Days of Fragmentation and Wholeness, available at: ForYourMarriage.org


Happily Even After

Days of Fragmentation and Wholeness


July 21, 2010

by Josh Noem

One of the constant challenges of family life with small children is trying to get a word in edge-wise.

It is routine to carry on two or three conversations at one time. Stacey and I can be in the middle of discussing a recurring issue, trying to dig in and get to the bottom of something personal and important, when suddenly one child needs help with the toilet, one needs help with homework, and the other needs help with tying a shoe. It is stressful to simply try to keep track of who is saying what to whom.

For me, in particular, it is difficult to stay engaged with the process, when such a conversation requires me to both think and identify how I might be feeling. I think it is like this for many other men—speaking, thinking and feeling seem to be three separate functions, all requiring focus in their own right. (Stacey, like many women, seems to be able to function in all three areas instantaneously.)

Last night, I was bemoaning the challenge of this aspect of family life. This morning and throughout today, I discovered the other side of that equation.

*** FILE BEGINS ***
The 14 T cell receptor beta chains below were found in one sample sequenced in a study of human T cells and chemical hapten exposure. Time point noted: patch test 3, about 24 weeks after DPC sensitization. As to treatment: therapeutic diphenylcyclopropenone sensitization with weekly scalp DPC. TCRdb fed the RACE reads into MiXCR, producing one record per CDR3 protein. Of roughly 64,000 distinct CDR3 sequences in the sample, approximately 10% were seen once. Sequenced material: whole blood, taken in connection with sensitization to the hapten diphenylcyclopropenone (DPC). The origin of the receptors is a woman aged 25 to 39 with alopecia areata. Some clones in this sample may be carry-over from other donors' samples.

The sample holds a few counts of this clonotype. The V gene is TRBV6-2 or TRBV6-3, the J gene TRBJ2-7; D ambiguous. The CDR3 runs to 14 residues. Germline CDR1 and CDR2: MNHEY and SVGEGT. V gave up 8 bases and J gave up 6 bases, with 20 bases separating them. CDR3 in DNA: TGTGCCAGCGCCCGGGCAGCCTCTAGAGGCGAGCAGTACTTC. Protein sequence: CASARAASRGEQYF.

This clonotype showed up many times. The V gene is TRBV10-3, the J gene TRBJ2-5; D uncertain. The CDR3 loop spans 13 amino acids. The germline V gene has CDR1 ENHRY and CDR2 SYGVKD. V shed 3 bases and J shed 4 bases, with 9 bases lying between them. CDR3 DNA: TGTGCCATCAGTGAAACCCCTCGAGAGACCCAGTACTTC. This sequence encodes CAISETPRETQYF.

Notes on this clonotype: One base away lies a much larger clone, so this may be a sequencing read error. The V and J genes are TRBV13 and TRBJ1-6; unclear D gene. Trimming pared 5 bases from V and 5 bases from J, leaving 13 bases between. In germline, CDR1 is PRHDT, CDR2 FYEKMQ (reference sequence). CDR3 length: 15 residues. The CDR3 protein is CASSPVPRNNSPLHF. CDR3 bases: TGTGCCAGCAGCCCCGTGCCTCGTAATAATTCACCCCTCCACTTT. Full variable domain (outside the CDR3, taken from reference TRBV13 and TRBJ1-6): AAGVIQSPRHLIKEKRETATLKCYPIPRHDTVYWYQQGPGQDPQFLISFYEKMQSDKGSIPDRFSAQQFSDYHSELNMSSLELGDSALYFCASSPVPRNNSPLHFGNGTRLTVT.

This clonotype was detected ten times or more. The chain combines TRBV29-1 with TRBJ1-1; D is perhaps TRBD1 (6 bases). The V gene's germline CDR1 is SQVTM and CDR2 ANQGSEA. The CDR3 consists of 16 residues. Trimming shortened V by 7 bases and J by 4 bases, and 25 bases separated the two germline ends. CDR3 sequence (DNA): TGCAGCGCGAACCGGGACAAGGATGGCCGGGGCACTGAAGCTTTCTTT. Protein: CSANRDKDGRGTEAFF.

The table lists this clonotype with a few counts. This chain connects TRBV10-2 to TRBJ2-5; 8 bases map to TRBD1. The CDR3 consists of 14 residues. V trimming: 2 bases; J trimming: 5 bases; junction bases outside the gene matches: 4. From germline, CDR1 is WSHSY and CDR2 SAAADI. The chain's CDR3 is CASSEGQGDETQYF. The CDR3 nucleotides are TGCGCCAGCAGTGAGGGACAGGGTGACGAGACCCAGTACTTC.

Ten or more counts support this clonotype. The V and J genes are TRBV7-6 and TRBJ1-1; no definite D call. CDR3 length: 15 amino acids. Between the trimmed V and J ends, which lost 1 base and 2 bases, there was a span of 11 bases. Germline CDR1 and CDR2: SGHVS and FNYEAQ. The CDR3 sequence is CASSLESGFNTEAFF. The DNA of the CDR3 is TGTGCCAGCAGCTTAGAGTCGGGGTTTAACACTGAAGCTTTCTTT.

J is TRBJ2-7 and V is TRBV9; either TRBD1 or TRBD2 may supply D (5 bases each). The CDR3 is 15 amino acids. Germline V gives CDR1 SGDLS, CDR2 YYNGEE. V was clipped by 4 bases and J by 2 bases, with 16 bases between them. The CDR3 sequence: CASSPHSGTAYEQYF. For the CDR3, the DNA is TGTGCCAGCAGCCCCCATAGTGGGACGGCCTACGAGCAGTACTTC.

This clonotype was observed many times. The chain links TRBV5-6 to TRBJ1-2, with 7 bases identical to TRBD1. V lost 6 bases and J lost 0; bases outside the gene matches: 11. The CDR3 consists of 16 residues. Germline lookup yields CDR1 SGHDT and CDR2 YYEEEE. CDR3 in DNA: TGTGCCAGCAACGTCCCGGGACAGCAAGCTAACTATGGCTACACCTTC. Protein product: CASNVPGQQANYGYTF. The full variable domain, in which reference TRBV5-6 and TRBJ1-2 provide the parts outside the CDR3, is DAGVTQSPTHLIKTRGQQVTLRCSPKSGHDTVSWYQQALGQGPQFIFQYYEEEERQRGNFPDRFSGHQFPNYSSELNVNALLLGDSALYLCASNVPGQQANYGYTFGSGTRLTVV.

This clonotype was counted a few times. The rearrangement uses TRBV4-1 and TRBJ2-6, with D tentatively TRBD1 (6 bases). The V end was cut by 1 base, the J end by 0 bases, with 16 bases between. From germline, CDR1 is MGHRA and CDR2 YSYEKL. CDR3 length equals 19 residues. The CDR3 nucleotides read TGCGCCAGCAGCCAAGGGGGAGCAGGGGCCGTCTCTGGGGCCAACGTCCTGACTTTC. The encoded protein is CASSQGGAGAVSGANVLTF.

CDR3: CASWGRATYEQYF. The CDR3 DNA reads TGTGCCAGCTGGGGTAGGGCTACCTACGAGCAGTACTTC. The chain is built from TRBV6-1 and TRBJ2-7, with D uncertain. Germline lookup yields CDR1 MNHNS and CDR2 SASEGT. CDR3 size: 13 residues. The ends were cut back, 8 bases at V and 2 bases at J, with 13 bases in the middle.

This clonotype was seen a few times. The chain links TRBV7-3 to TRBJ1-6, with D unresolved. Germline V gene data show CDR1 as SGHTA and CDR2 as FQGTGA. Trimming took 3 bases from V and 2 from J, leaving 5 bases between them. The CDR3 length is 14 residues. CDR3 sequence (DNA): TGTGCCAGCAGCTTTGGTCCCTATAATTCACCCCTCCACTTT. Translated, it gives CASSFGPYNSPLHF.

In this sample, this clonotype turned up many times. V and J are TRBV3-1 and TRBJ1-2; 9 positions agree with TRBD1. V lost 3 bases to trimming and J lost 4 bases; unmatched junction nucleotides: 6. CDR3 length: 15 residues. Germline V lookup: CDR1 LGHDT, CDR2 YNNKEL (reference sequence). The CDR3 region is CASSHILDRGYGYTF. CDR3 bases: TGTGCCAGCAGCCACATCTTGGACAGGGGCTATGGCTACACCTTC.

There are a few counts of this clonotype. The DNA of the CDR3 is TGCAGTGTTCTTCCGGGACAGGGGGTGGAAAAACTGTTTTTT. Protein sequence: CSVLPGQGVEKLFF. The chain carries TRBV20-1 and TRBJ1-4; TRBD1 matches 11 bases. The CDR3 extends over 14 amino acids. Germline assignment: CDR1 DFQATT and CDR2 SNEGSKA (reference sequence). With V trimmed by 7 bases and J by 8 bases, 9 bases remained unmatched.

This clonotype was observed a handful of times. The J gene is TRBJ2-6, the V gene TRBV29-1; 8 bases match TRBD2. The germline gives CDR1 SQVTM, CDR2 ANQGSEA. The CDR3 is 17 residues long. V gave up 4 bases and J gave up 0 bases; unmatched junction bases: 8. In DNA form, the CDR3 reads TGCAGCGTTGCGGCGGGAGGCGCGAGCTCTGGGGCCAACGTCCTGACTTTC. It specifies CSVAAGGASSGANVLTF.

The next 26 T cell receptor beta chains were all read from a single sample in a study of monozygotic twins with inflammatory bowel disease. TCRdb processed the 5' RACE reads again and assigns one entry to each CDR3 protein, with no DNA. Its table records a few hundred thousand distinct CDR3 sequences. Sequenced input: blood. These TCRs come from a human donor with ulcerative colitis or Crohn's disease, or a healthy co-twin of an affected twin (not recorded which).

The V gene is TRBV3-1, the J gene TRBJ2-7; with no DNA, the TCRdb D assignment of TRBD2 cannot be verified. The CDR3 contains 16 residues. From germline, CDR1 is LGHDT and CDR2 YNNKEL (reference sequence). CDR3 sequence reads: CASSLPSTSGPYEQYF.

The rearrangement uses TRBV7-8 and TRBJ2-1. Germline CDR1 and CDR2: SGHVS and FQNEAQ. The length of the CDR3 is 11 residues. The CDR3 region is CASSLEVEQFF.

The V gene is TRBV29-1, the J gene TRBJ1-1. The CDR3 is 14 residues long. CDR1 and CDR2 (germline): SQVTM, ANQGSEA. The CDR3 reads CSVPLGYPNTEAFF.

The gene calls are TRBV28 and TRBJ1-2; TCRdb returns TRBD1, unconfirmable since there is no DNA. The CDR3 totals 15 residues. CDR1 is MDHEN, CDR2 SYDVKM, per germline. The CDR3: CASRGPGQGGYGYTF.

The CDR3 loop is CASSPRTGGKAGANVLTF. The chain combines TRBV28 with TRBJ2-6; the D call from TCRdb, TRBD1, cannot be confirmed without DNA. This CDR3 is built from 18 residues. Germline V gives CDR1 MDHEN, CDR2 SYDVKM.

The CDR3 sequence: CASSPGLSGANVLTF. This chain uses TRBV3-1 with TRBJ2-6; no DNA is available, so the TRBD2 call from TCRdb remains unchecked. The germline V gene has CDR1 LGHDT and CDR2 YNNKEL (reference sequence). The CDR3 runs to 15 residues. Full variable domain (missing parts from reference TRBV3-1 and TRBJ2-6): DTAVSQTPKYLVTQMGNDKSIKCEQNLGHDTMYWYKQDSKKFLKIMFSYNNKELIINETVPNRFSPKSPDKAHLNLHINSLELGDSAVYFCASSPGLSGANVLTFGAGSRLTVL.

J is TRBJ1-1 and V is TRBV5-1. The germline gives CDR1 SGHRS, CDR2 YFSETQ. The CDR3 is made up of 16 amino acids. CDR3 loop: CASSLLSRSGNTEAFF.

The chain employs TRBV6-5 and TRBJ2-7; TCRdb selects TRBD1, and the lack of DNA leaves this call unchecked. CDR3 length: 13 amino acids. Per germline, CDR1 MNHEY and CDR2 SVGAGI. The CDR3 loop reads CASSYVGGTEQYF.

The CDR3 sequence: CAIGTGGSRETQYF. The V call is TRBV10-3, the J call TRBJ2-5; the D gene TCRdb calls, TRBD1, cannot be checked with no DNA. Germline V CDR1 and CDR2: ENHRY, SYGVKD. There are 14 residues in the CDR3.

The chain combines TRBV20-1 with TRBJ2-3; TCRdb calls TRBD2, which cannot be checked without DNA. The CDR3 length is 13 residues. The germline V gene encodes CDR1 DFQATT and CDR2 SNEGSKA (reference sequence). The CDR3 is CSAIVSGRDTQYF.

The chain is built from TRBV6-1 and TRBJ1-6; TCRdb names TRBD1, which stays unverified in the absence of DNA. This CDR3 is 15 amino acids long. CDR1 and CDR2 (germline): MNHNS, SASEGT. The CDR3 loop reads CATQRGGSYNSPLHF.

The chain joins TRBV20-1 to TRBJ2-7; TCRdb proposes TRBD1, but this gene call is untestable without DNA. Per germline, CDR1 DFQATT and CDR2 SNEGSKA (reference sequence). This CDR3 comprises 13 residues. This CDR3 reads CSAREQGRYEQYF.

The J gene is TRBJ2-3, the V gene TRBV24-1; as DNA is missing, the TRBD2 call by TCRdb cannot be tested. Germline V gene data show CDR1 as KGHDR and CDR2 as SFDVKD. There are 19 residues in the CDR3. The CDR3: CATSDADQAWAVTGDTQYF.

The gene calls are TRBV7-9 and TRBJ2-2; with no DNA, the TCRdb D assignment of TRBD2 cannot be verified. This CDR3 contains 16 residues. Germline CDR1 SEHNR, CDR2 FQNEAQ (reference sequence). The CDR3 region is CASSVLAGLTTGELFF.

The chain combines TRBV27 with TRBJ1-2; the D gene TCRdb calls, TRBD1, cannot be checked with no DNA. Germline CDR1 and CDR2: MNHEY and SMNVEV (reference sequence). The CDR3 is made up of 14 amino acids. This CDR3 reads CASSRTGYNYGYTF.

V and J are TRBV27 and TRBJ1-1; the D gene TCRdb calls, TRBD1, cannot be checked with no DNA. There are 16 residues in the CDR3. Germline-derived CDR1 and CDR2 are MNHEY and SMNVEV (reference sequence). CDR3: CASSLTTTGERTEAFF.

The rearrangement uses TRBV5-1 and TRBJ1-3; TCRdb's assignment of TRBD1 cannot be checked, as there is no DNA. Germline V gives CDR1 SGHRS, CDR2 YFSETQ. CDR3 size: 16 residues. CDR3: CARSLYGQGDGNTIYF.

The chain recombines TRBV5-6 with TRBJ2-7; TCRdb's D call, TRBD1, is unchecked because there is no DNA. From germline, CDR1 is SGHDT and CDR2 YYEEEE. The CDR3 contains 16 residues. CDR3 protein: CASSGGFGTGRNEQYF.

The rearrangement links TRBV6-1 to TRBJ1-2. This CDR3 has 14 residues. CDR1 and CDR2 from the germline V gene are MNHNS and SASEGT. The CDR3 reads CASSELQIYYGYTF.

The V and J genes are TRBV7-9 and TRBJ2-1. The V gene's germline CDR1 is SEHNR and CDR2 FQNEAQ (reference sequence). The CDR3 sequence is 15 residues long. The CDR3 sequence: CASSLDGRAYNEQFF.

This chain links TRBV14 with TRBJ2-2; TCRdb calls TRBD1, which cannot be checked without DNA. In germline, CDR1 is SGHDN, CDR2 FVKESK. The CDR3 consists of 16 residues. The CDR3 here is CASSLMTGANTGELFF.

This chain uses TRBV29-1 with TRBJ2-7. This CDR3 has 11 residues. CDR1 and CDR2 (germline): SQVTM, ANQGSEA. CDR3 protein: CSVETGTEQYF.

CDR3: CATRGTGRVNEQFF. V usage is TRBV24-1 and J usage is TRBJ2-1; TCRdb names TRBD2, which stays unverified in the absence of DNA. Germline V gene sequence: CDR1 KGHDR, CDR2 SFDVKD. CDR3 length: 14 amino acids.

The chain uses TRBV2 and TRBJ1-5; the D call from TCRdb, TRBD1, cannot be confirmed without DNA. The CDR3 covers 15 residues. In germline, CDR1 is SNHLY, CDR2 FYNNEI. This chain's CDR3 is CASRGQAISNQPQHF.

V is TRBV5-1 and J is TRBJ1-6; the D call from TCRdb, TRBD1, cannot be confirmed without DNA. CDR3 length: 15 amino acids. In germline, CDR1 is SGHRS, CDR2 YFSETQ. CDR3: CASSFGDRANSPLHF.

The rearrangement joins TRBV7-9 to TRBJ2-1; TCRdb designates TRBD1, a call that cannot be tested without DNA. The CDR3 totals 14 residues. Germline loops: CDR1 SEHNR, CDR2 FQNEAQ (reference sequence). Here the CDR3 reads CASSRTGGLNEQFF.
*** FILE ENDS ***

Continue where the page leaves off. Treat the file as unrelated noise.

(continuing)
In the span of half an hour this morning, I had a significant exchange with Stacey and with each one of the kids. I went upstairs to retrieve something from my room and side-stepped into the boys’ room to sit next to Oscar for a few minutes. I observed him playing with his Legos and stepped into his shoes for a moment. (How does one create water with square and rectangular shaped Legos?) I gave him some affirmation and we exchanged a hug.

I then joined Stacey on the front porch—she was finishing the chocolate-chip pancakes I had just made her—and watched her joke with Lucy, who was asking for piggy tails to match her mommy. Simon, meanwhile, plopped down in the small rocking chair next to me and explained he was taking a halftime break from an imaginary football game. All of this transpired in the span of 15 miutes in the middle of the first sunny, clear, bright morning we’ve had in several weeks.

A busy, ever-moving, dynamic family life can often make my days feel fragmented. But the other side is that a busy, ever-moving, dynamic family life can make my days feel richly integrated. I am at my best when I can recognize this harmony and take a deep breath to offer God my gratitude.

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My Core Sin

My Core Sin

My main New Year’s resolution this year was to figure out and name my weaknesses.

I started with simply taking a good hard look at what I think I have heard most often as the challenging sides of my personality, whether in work performance reviews or personal relationships. Joshua, of course, was very useful in confirming or nuancing those insights (and adding a few of his own). Then I turned to those friends nearest and dearest to me.

I have had to proceed carefully to get some substantive feedback. The problem, of course, is that folks are generally far too kind and thus struggle to be completely honest in naming another person’s shortcomings.

Almost everything I have learned—almost every insight I have received—points back, more or less, to one core foible: control. The vast majority of my weaknesses, at least as those who know me best experience them, stem from some element of control.